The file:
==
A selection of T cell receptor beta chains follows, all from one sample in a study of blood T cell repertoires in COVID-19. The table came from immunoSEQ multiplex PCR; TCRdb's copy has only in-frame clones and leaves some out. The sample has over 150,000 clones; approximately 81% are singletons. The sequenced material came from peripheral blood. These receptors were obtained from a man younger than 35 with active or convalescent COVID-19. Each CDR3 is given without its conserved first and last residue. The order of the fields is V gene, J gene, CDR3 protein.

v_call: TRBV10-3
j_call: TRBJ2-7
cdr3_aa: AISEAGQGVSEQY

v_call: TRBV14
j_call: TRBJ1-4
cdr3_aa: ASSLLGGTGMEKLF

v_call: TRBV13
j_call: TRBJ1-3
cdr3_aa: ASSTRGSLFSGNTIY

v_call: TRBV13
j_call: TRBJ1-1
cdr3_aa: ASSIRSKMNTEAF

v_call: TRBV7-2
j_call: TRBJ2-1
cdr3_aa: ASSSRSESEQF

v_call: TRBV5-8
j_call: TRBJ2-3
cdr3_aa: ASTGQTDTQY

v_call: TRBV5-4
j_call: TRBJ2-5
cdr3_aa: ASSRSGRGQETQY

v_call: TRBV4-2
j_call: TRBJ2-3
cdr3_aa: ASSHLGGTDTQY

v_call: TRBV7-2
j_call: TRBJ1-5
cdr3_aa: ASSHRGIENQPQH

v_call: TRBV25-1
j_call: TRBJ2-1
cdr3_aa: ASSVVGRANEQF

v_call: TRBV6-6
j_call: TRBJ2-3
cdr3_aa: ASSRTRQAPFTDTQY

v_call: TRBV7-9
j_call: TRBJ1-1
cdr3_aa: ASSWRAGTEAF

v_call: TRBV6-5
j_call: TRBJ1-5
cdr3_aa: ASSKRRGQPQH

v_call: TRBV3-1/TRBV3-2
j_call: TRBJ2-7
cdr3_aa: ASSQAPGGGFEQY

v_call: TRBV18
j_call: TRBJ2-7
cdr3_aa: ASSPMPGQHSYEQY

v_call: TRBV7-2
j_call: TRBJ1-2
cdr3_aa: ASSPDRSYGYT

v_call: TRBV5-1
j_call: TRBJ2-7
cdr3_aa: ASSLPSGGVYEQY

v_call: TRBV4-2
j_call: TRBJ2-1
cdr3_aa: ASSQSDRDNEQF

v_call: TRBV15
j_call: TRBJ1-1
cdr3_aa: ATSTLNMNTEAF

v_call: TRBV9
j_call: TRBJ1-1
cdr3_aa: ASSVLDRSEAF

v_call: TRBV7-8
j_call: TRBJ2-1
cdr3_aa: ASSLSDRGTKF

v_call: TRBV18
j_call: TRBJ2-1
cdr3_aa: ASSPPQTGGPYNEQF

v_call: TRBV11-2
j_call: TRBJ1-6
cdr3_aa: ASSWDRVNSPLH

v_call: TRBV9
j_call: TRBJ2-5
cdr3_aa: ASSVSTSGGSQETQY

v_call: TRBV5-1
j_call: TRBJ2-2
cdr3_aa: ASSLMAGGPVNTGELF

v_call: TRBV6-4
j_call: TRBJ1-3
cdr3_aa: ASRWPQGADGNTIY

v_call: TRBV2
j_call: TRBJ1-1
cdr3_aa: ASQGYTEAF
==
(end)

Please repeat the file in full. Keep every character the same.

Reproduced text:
A selection of T cell receptor beta chains follows, all from one sample in a study of blood T cell repertoires in COVID-19. The table came from immunoSEQ multiplex PCR; TCRdb's copy has only in-frame clones and leaves some out. The sample has over 150,000 clones; approximately 81% are singletons. The sequenced material came from peripheral blood. These receptors were obtained from a man younger than 35 with active or convalescent COVID-19. Each CDR3 is given without its conserved first and last residue. The order of the fields is V gene, J gene, CDR3 protein.

v_call: TRBV10-3
j_call: TRBJ2-7
cdr3_aa: AISEAGQGVSEQY

v_call: TRBV14
j_call: TRBJ1-4
cdr3_aa: ASSLLGGTGMEKLF

v_call: TRBV13
j_call: TRBJ1-3
cdr3_aa: ASSTRGSLFSGNTIY

v_call: TRBV13
j_call: TRBJ1-1
cdr3_aa: ASSIRSKMNTEAF

v_call: TRBV7-2
j_call: TRBJ2-1
cdr3_aa: ASSSRSESEQF

v_call: TRBV5-8
j_call: TRBJ2-3
cdr3_aa: ASTGQTDTQY

v_call: TRBV5-4
j_call: TRBJ2-5
cdr3_aa: ASSRSGRGQETQY

v_call: TRBV4-2
j_call: TRBJ2-3
cdr3_aa: ASSHLGGTDTQY

v_call: TRBV7-2
j_call: TRBJ1-5
cdr3_aa: ASSHRGIENQPQH

v_call: TRBV25-1
j_call: TRBJ2-1
cdr3_aa: ASSVVGRANEQF

v_call: TRBV6-6
j_call: TRBJ2-3
cdr3_aa: ASSRTRQAPFTDTQY

v_call: TRBV7-9
j_call: TRBJ1-1
cdr3_aa: ASSWRAGTEAF

v_call: TRBV6-5
j_call: TRBJ1-5
cdr3_aa: ASSKRRGQPQH

v_call: TRBV3-1/TRBV3-2
j_call: TRBJ2-7
cdr3_aa: ASSQAPGGGFEQY

v_call: TRBV18
j_call: TRBJ2-7
cdr3_aa: ASSPMPGQHSYEQY

v_call: TRBV7-2
j_call: TRBJ1-2
cdr3_aa: ASSPDRSYGYT

v_call: TRBV5-1
j_call: TRBJ2-7
cdr3_aa: ASSLPSGGVYEQY

v_call: TRBV4-2
j_call: TRBJ2-1
cdr3_aa: ASSQSDRDNEQF

v_call: TRBV15
j_call: TRBJ1-1
cdr3_aa: ATSTLNMNTEAF

v_call: TRBV9
j_call: TRBJ1-1
cdr3_aa: ASSVLDRSEAF

v_call: TRBV7-8
j_call: TRBJ2-1
cdr3_aa: ASSLSDRGTKF

v_call: TRBV18
j_call: TRBJ2-1
cdr3_aa: ASSPPQTGGPYNEQF

v_call: TRBV11-2
j_call: TRBJ1-6
cdr3_aa: ASSWDRVNSPLH

v_call: TRBV9
j_call: TRBJ2-5
cdr3_aa: ASSVSTSGGSQETQY

v_call: TRBV5-1
j_call: TRBJ2-2
cdr3_aa: ASSLMAGGPVNTGELF

v_call: TRBV6-4
j_call: TRBJ1-3
cdr3_aa: ASRWPQGADGNTIY

v_call: TRBV2
j_call: TRBJ1-1
cdr3_aa: ASQGYTEAF